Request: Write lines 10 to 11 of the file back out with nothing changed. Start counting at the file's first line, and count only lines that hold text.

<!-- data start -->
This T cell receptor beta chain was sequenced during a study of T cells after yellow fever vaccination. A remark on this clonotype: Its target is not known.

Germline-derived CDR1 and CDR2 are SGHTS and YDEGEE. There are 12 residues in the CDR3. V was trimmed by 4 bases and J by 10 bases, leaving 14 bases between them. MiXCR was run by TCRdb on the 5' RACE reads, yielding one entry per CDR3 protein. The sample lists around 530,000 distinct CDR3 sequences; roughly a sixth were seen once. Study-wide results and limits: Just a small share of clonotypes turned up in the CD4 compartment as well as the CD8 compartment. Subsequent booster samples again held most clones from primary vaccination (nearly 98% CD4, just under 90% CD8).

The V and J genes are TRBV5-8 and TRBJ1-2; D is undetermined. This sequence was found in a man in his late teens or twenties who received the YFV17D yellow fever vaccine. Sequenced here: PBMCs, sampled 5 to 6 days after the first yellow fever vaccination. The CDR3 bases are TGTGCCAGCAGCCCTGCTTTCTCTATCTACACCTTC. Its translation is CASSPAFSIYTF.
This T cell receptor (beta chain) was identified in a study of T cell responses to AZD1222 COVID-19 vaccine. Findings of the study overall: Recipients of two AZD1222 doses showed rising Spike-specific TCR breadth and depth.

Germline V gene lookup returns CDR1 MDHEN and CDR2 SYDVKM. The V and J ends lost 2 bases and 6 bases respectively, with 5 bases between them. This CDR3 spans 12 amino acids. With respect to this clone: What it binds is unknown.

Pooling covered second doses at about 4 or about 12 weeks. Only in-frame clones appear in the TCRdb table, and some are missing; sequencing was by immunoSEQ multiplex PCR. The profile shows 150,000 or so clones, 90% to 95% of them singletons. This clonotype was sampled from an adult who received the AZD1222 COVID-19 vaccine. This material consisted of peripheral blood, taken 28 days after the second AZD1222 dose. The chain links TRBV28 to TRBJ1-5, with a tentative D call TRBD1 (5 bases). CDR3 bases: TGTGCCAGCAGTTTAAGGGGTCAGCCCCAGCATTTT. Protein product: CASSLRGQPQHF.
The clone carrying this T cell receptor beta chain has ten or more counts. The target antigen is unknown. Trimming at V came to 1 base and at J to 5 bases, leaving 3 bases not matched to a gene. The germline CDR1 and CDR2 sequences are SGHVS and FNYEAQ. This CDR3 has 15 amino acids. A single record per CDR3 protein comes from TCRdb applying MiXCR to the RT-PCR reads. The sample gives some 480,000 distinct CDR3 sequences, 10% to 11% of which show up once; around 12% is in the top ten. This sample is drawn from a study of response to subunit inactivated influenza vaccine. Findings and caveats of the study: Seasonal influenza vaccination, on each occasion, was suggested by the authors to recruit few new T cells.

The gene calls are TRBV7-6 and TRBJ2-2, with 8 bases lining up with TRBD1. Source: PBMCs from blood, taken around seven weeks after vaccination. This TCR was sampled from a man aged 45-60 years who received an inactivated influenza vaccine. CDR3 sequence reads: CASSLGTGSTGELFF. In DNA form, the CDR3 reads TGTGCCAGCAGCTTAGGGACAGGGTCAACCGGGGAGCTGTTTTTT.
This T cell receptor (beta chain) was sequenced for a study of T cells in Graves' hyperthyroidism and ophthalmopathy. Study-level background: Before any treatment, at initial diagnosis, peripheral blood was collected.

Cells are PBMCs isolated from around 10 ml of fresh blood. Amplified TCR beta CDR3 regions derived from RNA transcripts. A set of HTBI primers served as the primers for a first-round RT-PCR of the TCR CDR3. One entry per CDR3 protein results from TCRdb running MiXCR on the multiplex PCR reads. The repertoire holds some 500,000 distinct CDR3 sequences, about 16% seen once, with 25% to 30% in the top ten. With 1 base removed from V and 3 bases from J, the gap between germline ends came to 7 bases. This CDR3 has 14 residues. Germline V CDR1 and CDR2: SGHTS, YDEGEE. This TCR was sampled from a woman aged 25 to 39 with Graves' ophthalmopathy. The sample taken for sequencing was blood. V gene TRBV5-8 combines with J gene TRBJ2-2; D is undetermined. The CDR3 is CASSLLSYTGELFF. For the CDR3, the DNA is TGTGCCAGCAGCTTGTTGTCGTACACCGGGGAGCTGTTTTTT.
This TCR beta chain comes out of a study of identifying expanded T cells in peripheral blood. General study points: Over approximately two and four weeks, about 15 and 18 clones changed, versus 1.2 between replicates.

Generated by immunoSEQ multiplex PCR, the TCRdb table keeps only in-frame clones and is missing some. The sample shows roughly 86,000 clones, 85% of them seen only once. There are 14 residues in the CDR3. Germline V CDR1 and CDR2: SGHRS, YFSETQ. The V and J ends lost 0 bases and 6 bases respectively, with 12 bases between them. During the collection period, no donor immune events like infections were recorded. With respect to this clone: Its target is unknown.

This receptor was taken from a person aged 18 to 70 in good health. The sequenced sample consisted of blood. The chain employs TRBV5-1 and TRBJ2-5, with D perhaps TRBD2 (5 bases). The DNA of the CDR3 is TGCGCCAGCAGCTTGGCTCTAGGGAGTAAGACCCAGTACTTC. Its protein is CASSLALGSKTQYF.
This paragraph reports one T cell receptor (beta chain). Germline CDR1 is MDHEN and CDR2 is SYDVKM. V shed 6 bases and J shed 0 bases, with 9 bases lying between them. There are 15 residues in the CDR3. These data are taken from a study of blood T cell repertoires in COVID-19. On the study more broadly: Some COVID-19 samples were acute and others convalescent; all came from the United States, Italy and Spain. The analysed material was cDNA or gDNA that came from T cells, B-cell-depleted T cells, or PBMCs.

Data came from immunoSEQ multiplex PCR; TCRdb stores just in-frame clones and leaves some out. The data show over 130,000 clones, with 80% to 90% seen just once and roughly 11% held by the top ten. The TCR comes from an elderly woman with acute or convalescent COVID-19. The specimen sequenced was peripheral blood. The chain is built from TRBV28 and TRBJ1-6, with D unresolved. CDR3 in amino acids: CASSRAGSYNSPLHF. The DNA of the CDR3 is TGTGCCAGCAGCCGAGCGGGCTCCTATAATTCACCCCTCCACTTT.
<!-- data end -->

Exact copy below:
Cells are PBMCs isolated from around 10 ml of fresh blood. Amplified TCR beta CDR3 regions derived from RNA transcripts. A set of HTBI primers served as the primers for a first-round RT-PCR of the TCR CDR3. One entry per CDR3 protein results from TCRdb running MiXCR on the multiplex PCR reads. The repertoire holds some 500,000 distinct CDR3 sequences, about 16% seen once, with 25% to 30% in the top ten. With 1 base removed from V and 3 bases from J, the gap between germline ends came to 7 bases. This CDR3 has 14 residues. Germline V CDR1 and CDR2: SGHTS, YDEGEE. This TCR was sampled from a woman aged 25 to 39 with Graves' ophthalmopathy. The sample taken for sequencing was blood. V gene TRBV5-8 combines with J gene TRBJ2-2; D is undetermined. The CDR3 is CASSLLSYTGELFF. For the CDR3, the DNA is TGTGCCAGCAGCTTGTTGTCGTACACCGGGGAGCTGTTTTTT.
This TCR beta chain comes out of a study of identifying expanded T cells in peripheral blood. General study points: Over approximately two and four weeks, about 15 and 18 clones changed, versus 1.2 between replicates.